Staying back in your anchor step

West Coast Swing Online Beginners

Now that you know how to perform an anchor, the next skill to master is staying in the anchor position. For leaders, stopping the forward momentum into the anchor is a challenging skill. Because the leader is traveling towards the follower right before the anchor, it is easy to continue towards the follower, which eliminates the follower’s ability to settle into the anchor. For followers, the momentum flows into the away connection of the anchor. The challenge for followers is thus to avoid bouncing out of the anchor early. This usually happens when the follower doesn’t control the away momentum and runs out of room in the connection. The following drills are designed to help both partners control their momentum through the anchor.

The Drill—Leader Version: Do the leader’s footwork for a push break right in front of a wall or door. Start the pattern so that your step on count 4 takes you directly in front of the wall, with your left foot about to go into the wall. (On a push break, you are stepping directly towards the follower on count 4. For side passes, you are stepping back into the slot, but there is still a slight movement towards the follower. In either case, count 4 is the furthest you will step down the slot.)

Stop on beat 4 and gather your right foot to your left, without passing the right foot in front of the left. You should be able to settle your right foot into a third foot position without ever bringing the right foot level with the left.

Repeat this exercise, making sure that no feet move closer to the follower than your left foot on beat 4. There are three checkpoints for this drill:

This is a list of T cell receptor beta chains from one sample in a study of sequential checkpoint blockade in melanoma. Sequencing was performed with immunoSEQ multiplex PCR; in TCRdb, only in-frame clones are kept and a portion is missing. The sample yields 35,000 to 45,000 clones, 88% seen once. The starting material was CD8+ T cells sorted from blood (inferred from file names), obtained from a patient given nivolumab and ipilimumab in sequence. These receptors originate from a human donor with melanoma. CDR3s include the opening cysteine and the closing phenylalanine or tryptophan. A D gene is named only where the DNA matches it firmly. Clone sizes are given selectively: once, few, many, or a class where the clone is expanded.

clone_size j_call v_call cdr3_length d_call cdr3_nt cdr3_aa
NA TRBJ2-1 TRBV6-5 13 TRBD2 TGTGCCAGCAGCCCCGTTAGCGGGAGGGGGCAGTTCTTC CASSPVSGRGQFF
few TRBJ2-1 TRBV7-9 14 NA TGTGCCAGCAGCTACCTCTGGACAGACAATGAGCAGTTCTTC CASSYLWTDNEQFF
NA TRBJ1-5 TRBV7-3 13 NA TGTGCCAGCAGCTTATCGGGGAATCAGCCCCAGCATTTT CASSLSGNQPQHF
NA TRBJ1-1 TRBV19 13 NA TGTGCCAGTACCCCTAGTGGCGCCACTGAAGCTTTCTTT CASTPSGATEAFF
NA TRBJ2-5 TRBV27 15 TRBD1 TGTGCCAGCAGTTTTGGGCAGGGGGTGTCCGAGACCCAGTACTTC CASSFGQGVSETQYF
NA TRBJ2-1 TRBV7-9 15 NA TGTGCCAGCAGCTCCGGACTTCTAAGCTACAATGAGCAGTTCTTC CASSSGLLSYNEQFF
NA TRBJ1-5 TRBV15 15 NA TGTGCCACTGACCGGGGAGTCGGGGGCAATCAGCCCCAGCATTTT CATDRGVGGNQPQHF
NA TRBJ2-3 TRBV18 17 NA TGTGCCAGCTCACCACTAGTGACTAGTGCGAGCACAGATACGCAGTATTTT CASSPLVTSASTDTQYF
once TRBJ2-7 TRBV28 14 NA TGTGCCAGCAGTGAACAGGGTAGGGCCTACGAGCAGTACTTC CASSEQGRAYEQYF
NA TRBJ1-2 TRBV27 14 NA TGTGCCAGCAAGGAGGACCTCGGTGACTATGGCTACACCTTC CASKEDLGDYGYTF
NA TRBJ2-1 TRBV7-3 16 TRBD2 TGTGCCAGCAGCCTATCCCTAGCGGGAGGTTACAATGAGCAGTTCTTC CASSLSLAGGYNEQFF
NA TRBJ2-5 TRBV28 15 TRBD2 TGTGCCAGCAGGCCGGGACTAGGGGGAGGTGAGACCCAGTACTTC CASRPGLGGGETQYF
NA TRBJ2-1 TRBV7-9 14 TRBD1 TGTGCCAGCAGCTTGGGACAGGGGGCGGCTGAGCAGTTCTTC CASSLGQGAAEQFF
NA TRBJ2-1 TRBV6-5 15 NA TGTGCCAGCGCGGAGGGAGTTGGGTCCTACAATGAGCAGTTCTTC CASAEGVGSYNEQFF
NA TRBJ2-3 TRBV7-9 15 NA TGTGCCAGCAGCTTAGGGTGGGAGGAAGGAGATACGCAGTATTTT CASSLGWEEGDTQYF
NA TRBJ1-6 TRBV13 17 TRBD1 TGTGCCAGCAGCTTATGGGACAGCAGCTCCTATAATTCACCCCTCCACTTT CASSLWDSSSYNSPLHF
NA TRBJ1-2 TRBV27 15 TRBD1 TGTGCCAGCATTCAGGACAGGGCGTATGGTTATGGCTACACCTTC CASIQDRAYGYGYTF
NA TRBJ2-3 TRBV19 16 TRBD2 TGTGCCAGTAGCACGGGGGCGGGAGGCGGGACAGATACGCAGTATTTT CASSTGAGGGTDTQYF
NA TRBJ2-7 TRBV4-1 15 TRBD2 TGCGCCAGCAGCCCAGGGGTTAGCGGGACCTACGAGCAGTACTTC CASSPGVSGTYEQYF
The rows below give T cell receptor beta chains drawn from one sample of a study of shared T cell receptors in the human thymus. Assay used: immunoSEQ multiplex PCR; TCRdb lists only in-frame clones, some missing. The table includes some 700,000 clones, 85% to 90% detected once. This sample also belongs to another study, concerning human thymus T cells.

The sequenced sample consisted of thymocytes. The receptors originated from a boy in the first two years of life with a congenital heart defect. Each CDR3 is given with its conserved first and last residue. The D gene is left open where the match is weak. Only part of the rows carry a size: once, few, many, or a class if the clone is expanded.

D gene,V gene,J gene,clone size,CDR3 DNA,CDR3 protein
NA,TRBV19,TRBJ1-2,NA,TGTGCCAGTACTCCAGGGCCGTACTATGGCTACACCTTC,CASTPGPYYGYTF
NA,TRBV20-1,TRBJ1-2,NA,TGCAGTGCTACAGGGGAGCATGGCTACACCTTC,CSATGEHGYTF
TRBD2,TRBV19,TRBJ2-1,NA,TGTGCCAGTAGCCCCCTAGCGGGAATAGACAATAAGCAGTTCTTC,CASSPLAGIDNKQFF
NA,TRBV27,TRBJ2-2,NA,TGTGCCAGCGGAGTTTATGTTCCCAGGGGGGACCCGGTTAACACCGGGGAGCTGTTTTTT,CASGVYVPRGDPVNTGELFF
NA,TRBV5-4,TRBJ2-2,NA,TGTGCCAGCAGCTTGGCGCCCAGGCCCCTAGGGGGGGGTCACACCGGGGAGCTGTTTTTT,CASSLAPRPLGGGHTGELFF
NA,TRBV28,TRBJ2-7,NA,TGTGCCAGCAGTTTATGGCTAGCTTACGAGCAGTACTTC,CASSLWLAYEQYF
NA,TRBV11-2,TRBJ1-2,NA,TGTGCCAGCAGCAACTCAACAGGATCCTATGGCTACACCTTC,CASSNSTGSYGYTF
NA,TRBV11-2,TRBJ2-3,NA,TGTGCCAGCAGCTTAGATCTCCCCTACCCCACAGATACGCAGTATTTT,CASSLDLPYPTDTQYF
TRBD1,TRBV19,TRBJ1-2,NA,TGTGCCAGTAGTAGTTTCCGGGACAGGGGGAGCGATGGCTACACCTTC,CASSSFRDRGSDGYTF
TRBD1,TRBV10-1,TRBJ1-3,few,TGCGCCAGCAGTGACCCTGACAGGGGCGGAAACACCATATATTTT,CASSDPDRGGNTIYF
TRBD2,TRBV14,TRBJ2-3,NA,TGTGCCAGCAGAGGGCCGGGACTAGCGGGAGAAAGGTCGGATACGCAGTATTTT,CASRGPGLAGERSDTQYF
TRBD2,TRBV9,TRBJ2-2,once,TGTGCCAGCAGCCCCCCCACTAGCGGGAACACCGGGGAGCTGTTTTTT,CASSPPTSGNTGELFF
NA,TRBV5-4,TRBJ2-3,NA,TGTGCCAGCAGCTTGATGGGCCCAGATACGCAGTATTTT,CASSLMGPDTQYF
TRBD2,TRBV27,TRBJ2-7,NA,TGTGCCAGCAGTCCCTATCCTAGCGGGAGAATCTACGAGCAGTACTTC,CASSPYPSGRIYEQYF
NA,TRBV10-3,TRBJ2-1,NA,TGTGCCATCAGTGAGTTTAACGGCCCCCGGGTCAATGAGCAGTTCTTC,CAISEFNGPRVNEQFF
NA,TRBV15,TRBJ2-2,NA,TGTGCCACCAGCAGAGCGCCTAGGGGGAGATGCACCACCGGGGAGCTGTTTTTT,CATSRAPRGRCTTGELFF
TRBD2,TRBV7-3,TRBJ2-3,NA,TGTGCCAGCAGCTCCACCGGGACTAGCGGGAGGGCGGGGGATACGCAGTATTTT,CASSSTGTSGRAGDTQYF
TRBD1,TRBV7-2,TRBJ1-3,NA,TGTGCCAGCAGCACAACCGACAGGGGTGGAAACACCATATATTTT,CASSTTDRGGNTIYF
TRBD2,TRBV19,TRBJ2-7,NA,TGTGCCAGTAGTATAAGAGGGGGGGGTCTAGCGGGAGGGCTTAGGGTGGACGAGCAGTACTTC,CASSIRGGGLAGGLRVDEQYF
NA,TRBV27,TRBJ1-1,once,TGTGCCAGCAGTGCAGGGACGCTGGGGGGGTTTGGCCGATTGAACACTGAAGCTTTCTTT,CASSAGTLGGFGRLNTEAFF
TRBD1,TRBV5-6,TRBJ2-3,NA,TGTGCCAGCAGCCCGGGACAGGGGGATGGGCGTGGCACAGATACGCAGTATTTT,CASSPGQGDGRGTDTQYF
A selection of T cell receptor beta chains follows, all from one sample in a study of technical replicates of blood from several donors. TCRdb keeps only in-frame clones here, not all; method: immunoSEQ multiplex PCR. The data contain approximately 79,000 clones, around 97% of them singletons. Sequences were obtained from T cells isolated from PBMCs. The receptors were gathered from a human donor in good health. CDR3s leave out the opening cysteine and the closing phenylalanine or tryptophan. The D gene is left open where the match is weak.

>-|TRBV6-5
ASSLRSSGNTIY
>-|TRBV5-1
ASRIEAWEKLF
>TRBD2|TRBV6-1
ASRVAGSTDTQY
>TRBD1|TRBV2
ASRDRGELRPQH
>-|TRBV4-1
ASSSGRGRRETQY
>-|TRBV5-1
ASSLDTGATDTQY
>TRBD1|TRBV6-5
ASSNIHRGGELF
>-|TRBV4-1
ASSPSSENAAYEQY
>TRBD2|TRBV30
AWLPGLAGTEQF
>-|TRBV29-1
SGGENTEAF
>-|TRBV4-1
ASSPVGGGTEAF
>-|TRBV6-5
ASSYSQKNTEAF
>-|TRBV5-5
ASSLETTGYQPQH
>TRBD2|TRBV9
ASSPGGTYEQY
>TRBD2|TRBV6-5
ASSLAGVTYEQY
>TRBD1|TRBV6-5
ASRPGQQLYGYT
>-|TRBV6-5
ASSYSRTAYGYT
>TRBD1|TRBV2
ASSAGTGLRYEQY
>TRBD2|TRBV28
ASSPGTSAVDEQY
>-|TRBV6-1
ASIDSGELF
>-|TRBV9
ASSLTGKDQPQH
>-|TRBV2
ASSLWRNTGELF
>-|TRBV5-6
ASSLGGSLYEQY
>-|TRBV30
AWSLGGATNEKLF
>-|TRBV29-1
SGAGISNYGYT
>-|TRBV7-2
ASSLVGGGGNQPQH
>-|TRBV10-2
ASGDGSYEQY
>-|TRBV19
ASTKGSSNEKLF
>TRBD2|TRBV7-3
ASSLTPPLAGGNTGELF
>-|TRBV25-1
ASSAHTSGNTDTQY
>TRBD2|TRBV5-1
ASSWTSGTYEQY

• On beat 5, your right foot should be behind your left.
  • On the & of beat 5, your left foot should not move forward from where it was. No inching towards the follower!
  • On beat 6, again your right foot should remain in third position behind the left.

By stepping beat 4 directly in front of the wall, you have an immediate warning if you try to move towards the follower at any point during the anchor.

The Drill—Follower Version: The follower’s version of this drill is slightly more complicated because the follower has to pay attention to both foot positions and distance. If trying to think about both elements at once is too challenging, first do the drill without the sink and just paying attention to the foot positions. Then, add in the sink part to replicate having your arm connected to your leader.

Do the follower’s footwork for a push break while holding onto the edge of your kitchen/bathroom sink. On count 4, when you step away from where your leader would be, you should have a slight bend left in your elbows.

Stop on count 4. At this point, your weight is on your right foot. Your right foot is not allowed to travel any further back during this drill. Gather your left foot behind your right, in third foot position, and perform your anchor triple. The key is that you must perform the anchor triple without moving the feet out of third foot position, without losing the bend in the elbows, and without bending forward. There are three checkpoints for this drill:

  • On beat 5, your left foot should be behind your right and you should still have a little bit of slack in your arm. If you are overextended, it will be extraordinarily difficult to keep your 6 back.
  • On the & of beat 5, your right foot should not move at all. If you moved towards your leader, it is a sign that your step on 5 was too far back or that your 4 needed to be closer in order to leave a bend in your elbows. If you moved backwards, chances are good that you pitched forward!
  • On beat 6, again your left foot should remain in third position behind the right. If you ran out of elbow room earlier in the anchor or if you shuffled your right foot backwards on beat 5&, your left foot will no longer be in third foot position.
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